The sunflowers hang heavy in the front flower beds while the sweet peas blaze bright pink in the softening autumn light.
We left church this morning and my heart was aching.
We eat lunch and while Tony lays on the floor watching football, I curl my body around his and sleep with my forehead pressed into his back.
There is much to prepare for the coming week, but for a hour or two I rest, pressed close to the one who shows me Christ’s love and the ache that was there has eased a little.
And while I wait for the oven to heat, I’ll slip over here and share what has been filling my book bag of late.
I didn’t really know what to expect from this book. I was born into the church before I was ever born again, and so there are times that I wrestle with thinking I’ve heard it all before. And while many of the truths in this small book are ones that I have lived my whole life knowing, they are presented in a way that rarely is in the church. How often are our eyes positioned fully onto God and His glory? How often do we hear sermons or read articles that end up focusing our eyes and our hearts and our minds on us. The glory and majesty of God is so much larger than we could ever fathom and this book here has been redirecting my selfish thinking and I’m so grateful.
(And if you would like to hear a glimpse of Mrs. Wilkin’s thoughts on the way the Church tends to view scripture and present God – listen to this. I loved every minute of it and was so grateful for the tender and funny admonition.)
Apparently, this book series has been turned into a TV series ~ but I didn’t know that until I read the back cover of this book just today, and I’m already halfway through these pages! If you have been watching The Granchester Mysteries on PBS I would love to hear your thoughts. All I know is that when Autumn rolls around, my love of Mysteries comes out and these books set in 1964 London, England are the perfect fit to the darkening days and cooler air. If you love the Mitford Series, you would probably love the nosy and loving Curator as he tries to balance family, ministry and crime. I think the New York Times sums up this series the best:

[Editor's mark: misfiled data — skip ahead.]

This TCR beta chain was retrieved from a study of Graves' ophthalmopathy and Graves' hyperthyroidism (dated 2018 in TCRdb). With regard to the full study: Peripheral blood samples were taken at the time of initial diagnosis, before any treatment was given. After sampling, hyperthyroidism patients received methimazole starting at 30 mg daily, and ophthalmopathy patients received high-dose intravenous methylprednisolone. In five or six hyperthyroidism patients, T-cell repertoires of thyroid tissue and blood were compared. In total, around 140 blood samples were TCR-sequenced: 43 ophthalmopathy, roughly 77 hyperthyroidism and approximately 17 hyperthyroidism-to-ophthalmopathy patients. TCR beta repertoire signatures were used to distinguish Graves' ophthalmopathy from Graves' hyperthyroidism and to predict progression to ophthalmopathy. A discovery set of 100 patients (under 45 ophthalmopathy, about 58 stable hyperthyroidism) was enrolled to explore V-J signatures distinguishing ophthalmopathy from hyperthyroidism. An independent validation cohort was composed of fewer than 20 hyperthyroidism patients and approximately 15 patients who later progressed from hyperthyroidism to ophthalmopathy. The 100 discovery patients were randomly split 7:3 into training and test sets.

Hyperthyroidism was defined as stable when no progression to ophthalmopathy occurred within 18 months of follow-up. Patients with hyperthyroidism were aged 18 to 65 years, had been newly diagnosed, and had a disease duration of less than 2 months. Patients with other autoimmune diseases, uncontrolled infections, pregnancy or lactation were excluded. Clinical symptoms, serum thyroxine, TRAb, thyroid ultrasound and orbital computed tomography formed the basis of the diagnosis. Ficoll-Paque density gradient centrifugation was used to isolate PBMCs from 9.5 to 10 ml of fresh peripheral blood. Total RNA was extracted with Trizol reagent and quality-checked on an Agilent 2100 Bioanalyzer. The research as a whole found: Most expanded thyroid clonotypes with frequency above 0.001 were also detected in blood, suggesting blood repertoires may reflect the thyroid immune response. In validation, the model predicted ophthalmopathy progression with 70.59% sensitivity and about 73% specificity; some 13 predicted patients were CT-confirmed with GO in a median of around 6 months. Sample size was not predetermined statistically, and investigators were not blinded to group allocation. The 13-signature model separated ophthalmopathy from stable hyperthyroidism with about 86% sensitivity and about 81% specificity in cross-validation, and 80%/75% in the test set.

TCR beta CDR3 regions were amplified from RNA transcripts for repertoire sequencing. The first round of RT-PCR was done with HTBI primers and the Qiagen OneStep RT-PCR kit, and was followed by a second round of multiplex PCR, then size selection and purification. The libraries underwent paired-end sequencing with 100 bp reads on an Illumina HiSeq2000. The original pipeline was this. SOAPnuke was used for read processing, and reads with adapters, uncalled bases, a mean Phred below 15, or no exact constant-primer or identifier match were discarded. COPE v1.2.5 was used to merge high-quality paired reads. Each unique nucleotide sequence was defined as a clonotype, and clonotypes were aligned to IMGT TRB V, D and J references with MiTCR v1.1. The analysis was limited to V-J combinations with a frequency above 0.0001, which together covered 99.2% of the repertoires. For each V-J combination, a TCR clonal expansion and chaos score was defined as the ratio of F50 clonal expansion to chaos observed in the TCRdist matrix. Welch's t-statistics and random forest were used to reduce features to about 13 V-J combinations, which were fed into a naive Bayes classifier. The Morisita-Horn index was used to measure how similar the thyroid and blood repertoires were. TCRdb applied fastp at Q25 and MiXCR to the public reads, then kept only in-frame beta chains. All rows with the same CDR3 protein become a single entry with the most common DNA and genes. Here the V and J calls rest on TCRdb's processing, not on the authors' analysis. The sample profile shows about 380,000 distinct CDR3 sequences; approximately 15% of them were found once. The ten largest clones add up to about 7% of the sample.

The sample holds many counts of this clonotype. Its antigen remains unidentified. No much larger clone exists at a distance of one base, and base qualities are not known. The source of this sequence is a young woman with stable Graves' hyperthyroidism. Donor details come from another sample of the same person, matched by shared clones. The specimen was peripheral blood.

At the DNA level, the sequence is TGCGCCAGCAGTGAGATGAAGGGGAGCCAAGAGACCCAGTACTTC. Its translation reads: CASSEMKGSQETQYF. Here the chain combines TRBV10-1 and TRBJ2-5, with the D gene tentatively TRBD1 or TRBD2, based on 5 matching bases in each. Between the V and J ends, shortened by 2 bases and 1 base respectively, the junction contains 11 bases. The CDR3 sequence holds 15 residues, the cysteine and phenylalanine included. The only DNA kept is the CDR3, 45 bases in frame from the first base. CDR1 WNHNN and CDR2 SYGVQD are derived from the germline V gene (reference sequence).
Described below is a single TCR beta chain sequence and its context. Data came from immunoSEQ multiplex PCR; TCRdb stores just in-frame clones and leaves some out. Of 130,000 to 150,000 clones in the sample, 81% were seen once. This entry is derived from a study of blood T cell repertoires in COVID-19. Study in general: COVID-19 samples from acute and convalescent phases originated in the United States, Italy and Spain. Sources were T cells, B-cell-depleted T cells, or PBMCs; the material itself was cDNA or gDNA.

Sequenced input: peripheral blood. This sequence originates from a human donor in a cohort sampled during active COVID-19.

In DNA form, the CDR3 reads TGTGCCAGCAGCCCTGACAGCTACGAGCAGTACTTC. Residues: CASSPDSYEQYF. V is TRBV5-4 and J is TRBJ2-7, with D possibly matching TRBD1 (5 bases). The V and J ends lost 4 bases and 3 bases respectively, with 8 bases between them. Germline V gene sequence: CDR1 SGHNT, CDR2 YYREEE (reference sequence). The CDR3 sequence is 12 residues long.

Tony and I spent my birthday out in a little house nestled in the quiet of an apple orchard. This house, during the school year, is used for one of the most beautiful ministries I have come across. During the quiet evenings we were there, I would slip down to the little coffee shop area where they had a wall full of books and this one caught my eye. I had mentioned to the wife of the director that I wanted to purchase it and she said she would bring it to church on a Sunday we would both be there. When she placed it in my hands, it was wrapped in a ribbon and she refused to take payment for it. This has proven to be a powerful gift that has both convicted and challenged me. This is another book that I am working through slowly, but I don’t think it’s meant to be rushed. I highly recommend this book to new and not-so-new believers.
This past month, I have found myself in the books of Isaiah, Philippians and now Romans and while I am still not a morning person, and probably never will be, the morning hours have solidly become my favorite time of day to spend within these pages. I once listened to a sermon of John Piper’s where he shared his prayer that he prayed before he ever opened the pages of scripture and I have begun to make it my own. It is something like this: